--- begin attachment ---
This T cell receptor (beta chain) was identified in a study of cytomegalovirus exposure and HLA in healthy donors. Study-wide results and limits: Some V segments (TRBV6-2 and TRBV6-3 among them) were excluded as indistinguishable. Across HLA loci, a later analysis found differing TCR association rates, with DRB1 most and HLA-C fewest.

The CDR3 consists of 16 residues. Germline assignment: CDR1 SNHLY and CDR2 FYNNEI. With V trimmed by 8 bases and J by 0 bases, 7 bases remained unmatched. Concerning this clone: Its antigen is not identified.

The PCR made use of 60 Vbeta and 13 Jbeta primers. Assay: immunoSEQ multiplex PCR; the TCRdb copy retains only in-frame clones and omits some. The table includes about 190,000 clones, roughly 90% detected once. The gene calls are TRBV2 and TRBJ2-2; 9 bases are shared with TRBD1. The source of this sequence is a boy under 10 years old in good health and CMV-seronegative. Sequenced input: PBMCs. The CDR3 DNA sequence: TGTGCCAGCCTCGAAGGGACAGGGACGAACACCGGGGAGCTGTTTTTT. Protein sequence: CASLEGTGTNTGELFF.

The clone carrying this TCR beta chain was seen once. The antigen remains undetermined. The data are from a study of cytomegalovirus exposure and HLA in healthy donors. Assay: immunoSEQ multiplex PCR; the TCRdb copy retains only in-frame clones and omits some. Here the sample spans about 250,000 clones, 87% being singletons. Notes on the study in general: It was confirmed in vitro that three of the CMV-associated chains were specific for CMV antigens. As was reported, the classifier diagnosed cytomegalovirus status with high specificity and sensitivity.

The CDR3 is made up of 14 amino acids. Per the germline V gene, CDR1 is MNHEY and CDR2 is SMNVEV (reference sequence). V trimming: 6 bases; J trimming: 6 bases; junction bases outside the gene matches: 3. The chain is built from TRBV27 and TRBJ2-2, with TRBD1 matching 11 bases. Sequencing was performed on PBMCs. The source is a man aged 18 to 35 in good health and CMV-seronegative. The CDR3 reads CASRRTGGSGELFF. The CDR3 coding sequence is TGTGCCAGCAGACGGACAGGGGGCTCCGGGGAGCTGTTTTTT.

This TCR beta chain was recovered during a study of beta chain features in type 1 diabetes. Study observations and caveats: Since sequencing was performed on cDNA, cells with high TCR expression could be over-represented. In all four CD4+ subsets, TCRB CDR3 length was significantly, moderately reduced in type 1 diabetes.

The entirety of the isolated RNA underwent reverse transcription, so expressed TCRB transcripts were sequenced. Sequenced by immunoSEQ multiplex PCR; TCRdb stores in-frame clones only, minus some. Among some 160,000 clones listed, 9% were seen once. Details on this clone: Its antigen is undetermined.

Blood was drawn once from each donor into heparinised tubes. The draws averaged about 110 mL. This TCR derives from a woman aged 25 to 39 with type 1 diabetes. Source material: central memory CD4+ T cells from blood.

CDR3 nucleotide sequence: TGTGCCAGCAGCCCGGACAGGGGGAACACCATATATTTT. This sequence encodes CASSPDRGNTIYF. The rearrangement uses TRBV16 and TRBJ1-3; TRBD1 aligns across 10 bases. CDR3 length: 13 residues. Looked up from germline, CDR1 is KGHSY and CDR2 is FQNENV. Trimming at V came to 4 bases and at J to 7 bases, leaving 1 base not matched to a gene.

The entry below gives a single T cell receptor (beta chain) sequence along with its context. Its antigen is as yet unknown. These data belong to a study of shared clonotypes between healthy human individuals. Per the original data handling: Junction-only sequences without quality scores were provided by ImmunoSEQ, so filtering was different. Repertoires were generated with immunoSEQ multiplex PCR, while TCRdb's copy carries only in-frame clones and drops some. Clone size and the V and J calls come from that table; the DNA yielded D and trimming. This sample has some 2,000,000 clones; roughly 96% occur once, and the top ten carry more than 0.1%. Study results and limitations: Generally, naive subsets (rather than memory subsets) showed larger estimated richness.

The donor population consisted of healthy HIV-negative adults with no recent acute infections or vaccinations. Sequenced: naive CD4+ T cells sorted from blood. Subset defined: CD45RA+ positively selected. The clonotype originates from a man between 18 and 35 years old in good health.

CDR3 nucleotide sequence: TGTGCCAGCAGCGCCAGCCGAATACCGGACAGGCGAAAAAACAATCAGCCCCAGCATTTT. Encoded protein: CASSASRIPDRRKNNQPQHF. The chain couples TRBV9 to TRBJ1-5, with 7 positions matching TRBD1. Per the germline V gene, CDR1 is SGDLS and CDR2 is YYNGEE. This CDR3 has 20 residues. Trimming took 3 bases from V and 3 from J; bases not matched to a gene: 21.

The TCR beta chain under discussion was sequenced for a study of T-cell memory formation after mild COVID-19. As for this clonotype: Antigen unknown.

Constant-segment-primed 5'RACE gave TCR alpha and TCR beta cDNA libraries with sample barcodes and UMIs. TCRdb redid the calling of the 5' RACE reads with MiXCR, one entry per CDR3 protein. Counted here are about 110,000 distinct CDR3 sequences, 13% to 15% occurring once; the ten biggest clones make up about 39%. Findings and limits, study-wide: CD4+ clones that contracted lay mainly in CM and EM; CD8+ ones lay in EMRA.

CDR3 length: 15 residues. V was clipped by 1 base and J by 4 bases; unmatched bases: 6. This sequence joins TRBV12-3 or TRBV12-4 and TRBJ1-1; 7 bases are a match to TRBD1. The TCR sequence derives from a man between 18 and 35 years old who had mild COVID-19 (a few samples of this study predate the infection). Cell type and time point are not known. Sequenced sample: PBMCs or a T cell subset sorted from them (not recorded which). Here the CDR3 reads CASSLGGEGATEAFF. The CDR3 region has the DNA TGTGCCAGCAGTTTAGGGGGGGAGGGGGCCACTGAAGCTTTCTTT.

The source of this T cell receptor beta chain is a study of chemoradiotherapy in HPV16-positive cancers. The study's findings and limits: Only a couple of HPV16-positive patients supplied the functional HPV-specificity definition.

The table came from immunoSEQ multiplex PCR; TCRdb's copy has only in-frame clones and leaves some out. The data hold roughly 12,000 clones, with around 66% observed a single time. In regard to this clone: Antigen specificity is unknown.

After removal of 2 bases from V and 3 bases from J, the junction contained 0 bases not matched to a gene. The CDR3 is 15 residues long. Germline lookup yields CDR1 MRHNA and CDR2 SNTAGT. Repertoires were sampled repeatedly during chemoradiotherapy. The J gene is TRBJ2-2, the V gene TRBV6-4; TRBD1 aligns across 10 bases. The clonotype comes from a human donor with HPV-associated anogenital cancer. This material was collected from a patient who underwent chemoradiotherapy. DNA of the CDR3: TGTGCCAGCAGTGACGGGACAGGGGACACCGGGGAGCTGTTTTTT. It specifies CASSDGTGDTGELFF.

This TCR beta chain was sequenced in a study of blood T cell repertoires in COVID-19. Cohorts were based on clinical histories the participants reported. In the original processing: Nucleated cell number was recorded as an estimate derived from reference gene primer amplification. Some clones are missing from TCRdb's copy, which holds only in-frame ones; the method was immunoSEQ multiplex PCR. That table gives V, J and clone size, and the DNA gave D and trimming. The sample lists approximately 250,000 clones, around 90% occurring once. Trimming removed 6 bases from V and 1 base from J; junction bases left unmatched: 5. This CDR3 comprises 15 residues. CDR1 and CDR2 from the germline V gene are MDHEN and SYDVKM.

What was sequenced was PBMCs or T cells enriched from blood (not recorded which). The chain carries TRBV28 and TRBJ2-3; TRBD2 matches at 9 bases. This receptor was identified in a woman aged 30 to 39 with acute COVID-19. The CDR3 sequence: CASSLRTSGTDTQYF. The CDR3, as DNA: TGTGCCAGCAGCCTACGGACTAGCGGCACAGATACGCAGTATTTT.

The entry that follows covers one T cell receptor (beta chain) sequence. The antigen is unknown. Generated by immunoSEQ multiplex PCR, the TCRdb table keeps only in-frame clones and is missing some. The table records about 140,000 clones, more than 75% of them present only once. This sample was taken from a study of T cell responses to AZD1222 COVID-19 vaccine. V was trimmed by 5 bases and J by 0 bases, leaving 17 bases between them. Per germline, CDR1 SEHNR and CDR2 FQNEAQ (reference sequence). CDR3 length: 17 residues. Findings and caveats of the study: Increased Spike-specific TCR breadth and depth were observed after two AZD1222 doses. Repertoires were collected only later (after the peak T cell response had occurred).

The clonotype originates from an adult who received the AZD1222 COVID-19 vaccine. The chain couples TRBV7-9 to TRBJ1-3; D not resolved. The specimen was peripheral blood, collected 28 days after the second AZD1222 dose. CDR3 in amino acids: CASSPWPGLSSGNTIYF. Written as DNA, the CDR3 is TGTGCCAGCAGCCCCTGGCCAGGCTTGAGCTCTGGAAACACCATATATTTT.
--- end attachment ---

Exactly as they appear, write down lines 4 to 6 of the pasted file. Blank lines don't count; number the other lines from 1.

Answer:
The clone carrying this TCR beta chain was seen once. The antigen remains undetermined. The data are from a study of cytomegalovirus exposure and HLA in healthy donors. Assay: immunoSEQ multiplex PCR; the TCRdb copy retains only in-frame clones and omits some. Here the sample spans about 250,000 clones, 87% being singletons. Notes on the study in general: It was confirmed in vitro that three of the CMV-associated chains were specific for CMV antigens. As was reported, the classifier diagnosed cytomegalovirus status with high specificity and sensitivity.

The CDR3 is made up of 14 amino acids. Per the germline V gene, CDR1 is MNHEY and CDR2 is SMNVEV (reference sequence). V trimming: 6 bases; J trimming: 6 bases; junction bases outside the gene matches: 3. The chain is built from TRBV27 and TRBJ2-2, with TRBD1 matching 11 bases. Sequencing was performed on PBMCs. The source is a man aged 18 to 35 in good health and CMV-seronegative. The CDR3 reads CASRRTGGSGELFF. The CDR3 coding sequence is TGTGCCAGCAGACGGACAGGGGGCTCCGGGGAGCTGTTTTTT.

This TCR beta chain was recovered during a study of beta chain features in type 1 diabetes. Study observations and caveats: Since sequencing was performed on cDNA, cells with high TCR expression could be over-represented. In all four CD4+ subsets, TCRB CDR3 length was significantly, moderately reduced in type 1 diabetes.